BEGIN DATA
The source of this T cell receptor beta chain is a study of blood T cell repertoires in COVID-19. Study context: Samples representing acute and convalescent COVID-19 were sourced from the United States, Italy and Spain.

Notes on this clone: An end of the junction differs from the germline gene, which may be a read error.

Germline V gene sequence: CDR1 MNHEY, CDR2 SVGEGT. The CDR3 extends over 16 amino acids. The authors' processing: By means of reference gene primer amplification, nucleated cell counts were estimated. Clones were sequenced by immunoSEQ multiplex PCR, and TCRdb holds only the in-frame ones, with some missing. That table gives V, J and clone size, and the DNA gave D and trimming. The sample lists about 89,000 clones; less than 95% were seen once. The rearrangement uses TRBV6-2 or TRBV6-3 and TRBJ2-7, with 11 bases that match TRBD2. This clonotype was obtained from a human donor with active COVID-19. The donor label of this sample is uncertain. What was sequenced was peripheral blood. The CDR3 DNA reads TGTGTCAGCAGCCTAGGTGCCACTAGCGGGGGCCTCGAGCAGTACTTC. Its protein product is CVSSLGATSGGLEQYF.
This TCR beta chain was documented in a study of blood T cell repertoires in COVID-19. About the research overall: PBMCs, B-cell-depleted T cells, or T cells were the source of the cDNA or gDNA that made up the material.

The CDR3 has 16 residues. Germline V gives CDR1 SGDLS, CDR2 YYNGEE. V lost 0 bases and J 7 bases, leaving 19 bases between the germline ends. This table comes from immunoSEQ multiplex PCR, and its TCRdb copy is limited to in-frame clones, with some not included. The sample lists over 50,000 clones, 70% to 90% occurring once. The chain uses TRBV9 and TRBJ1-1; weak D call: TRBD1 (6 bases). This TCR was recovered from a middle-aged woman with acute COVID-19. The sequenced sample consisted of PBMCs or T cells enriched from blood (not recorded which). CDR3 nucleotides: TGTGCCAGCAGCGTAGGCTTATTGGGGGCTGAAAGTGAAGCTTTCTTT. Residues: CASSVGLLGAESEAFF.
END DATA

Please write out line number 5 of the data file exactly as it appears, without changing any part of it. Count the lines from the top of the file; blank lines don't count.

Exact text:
The CDR3 has 16 residues. Germline V gives CDR1 SGDLS, CDR2 YYNGEE. V lost 0 bases and J 7 bases, leaving 19 bases between the germline ends. This table comes from immunoSEQ multiplex PCR, and its TCRdb copy is limited to in-frame clones, with some not included. The sample lists over 50,000 clones, 70% to 90% occurring once. The chain uses TRBV9 and TRBJ1-1; weak D call: TRBD1 (6 bases). This TCR was recovered from a middle-aged woman with acute COVID-19. The sequenced sample consisted of PBMCs or T cells enriched from blood (not recorded which). CDR3 nucleotides: TGTGCCAGCAGCGTAGGCTTATTGGGGGCTGAAAGTGAAGCTTTCTTT. Residues: CASSVGLLGAESEAFF.